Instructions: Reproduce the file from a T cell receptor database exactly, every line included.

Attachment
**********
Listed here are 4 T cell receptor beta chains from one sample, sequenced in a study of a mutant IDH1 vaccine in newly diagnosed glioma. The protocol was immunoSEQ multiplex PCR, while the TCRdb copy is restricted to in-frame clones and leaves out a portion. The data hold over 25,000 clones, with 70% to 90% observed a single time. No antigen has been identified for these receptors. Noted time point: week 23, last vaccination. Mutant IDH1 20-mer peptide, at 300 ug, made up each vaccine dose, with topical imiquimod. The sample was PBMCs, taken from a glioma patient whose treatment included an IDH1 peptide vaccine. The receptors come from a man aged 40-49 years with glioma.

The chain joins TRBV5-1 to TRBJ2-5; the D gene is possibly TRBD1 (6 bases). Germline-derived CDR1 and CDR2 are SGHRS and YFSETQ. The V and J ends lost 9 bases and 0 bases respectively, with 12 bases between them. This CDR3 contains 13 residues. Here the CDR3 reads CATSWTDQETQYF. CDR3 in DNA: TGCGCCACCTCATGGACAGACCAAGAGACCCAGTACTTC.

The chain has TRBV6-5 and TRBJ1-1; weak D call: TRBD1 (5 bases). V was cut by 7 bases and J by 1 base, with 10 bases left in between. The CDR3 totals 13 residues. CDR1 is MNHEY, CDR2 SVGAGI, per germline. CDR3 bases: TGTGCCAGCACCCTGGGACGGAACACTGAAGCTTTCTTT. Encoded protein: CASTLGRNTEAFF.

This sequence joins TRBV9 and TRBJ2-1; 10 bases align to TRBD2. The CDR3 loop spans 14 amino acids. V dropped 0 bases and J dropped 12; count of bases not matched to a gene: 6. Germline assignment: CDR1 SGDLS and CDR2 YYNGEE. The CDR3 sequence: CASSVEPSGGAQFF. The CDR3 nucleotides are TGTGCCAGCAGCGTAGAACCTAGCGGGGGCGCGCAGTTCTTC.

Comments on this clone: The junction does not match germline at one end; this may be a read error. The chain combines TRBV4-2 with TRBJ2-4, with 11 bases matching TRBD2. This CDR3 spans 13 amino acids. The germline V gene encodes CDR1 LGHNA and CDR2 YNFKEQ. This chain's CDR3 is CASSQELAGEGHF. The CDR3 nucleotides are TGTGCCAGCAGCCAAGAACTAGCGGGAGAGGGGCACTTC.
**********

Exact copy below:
Listed here are 4 T cell receptor beta chains from one sample, sequenced in a study of a mutant IDH1 vaccine in newly diagnosed glioma. The protocol was immunoSEQ multiplex PCR, while the TCRdb copy is restricted to in-frame clones and leaves out a portion. The data hold over 25,000 clones, with 70% to 90% observed a single time. No antigen has been identified for these receptors. Noted time point: week 23, last vaccination. Mutant IDH1 20-mer peptide, at 300 ug, made up each vaccine dose, with topical imiquimod. The sample was PBMCs, taken from a glioma patient whose treatment included an IDH1 peptide vaccine. The receptors come from a man aged 40-49 years with glioma.

The chain joins TRBV5-1 to TRBJ2-5; the D gene is possibly TRBD1 (6 bases). Germline-derived CDR1 and CDR2 are SGHRS and YFSETQ. The V and J ends lost 9 bases and 0 bases respectively, with 12 bases between them. This CDR3 contains 13 residues. Here the CDR3 reads CATSWTDQETQYF. CDR3 in DNA: TGCGCCACCTCATGGACAGACCAAGAGACCCAGTACTTC.

The chain has TRBV6-5 and TRBJ1-1; weak D call: TRBD1 (5 bases). V was cut by 7 bases and J by 1 base, with 10 bases left in between. The CDR3 totals 13 residues. CDR1 is MNHEY, CDR2 SVGAGI, per germline. CDR3 bases: TGTGCCAGCACCCTGGGACGGAACACTGAAGCTTTCTTT. Encoded protein: CASTLGRNTEAFF.

This sequence joins TRBV9 and TRBJ2-1; 10 bases align to TRBD2. The CDR3 loop spans 14 amino acids. V dropped 0 bases and J dropped 12; count of bases not matched to a gene: 6. Germline assignment: CDR1 SGDLS and CDR2 YYNGEE. The CDR3 sequence: CASSVEPSGGAQFF. The CDR3 nucleotides are TGTGCCAGCAGCGTAGAACCTAGCGGGGGCGCGCAGTTCTTC.

Comments on this clone: The junction does not match germline at one end; this may be a read error. The chain combines TRBV4-2 with TRBJ2-4, with 11 bases matching TRBD2. This CDR3 spans 13 amino acids. The germline V gene encodes CDR1 LGHNA and CDR2 YNFKEQ. This chain's CDR3 is CASSQELAGEGHF. The CDR3 nucleotides are TGTGCCAGCAGCCAAGAACTAGCGGGAGAGGGGCACTTC.